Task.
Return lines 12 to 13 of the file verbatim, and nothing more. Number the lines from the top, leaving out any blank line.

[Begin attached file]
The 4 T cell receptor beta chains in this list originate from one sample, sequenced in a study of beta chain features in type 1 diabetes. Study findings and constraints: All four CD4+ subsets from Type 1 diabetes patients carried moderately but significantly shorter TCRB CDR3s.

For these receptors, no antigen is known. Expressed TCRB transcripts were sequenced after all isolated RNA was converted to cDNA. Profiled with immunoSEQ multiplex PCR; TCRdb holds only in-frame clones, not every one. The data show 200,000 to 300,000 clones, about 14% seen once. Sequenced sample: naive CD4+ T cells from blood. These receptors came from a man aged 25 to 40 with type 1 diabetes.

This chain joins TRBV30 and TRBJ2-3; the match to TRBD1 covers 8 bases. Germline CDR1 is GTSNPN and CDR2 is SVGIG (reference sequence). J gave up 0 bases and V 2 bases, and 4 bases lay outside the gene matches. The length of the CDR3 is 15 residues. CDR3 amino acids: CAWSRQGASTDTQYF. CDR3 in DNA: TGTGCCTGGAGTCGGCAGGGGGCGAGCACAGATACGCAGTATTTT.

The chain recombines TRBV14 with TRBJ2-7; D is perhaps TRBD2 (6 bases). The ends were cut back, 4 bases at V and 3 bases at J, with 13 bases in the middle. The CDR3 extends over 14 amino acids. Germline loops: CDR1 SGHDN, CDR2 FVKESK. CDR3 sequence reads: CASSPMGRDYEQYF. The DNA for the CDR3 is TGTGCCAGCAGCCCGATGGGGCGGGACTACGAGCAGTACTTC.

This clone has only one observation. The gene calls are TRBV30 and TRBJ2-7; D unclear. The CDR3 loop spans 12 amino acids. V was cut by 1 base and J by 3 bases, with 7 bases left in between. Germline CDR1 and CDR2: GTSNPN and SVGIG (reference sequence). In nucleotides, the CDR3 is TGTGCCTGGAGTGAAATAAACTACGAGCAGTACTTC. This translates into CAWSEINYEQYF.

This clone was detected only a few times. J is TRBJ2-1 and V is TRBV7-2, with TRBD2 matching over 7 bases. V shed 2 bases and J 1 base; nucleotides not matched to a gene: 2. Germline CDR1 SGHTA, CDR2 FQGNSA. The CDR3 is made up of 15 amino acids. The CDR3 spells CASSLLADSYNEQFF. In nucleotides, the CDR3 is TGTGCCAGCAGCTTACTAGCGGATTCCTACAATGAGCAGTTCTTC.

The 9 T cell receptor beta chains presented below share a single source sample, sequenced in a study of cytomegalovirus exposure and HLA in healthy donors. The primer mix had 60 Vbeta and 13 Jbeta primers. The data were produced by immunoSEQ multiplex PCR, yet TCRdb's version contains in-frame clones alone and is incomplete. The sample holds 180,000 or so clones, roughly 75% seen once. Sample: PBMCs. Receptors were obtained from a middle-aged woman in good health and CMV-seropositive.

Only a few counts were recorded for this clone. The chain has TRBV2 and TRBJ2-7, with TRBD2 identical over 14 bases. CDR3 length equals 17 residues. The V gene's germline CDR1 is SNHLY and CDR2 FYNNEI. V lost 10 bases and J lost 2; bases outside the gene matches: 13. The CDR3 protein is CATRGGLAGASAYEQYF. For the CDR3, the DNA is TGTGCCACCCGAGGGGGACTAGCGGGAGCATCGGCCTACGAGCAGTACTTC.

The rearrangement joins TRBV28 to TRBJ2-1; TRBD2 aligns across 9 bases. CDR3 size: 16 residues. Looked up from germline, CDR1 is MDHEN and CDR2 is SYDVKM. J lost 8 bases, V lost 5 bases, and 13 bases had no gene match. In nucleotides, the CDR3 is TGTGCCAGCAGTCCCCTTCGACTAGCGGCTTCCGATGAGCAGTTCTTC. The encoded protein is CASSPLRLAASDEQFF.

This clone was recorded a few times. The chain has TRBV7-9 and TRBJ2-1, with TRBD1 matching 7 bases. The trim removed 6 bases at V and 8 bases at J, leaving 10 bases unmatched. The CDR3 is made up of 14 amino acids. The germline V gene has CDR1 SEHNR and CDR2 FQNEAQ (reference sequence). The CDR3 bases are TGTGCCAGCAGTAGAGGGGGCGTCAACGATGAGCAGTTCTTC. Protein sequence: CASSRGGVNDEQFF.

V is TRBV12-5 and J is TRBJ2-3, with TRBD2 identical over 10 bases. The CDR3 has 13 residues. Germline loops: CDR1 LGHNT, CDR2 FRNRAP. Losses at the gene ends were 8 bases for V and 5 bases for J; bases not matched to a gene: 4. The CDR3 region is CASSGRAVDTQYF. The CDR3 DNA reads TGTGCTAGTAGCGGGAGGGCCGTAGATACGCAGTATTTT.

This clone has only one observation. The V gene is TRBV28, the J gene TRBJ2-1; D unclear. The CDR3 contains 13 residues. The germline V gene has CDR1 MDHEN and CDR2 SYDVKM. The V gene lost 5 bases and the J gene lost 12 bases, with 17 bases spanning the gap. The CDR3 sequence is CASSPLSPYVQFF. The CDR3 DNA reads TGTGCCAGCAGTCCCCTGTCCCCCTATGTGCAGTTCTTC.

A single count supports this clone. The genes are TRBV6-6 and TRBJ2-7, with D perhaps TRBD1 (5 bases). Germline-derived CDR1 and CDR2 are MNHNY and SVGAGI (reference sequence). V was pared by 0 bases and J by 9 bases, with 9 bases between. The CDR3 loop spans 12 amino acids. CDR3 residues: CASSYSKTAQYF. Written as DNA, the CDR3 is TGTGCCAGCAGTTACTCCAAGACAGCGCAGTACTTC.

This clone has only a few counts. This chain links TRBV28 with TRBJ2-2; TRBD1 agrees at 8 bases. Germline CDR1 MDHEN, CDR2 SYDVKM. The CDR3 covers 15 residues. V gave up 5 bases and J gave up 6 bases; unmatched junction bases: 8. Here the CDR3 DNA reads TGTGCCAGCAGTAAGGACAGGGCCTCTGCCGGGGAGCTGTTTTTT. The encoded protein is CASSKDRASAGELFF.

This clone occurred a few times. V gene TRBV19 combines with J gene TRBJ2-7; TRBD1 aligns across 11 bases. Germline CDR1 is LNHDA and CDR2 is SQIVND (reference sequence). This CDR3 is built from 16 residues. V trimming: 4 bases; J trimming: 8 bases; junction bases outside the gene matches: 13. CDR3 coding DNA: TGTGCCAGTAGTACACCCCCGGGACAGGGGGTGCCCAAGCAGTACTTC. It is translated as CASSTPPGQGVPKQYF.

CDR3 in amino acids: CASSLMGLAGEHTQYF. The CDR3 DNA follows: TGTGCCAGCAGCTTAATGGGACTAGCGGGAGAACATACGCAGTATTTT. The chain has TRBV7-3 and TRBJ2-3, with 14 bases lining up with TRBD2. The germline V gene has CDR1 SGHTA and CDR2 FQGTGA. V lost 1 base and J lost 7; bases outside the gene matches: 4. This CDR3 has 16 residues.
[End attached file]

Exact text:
This clone has only one observation. The V gene is TRBV28, the J gene TRBJ2-1; D unclear. The CDR3 contains 13 residues. The germline V gene has CDR1 MDHEN and CDR2 SYDVKM. The V gene lost 5 bases and the J gene lost 12 bases, with 17 bases spanning the gap. The CDR3 sequence is CASSPLSPYVQFF. The CDR3 DNA reads TGTGCCAGCAGTCCCCTGTCCCCCTATGTGCAGTTCTTC.

A single count supports this clone. The genes are TRBV6-6 and TRBJ2-7, with D perhaps TRBD1 (5 bases). Germline-derived CDR1 and CDR2 are MNHNY and SVGAGI (reference sequence). V was pared by 0 bases and J by 9 bases, with 9 bases between. The CDR3 loop spans 12 amino acids. CDR3 residues: CASSYSKTAQYF. Written as DNA, the CDR3 is TGTGCCAGCAGTTACTCCAAGACAGCGCAGTACTTC.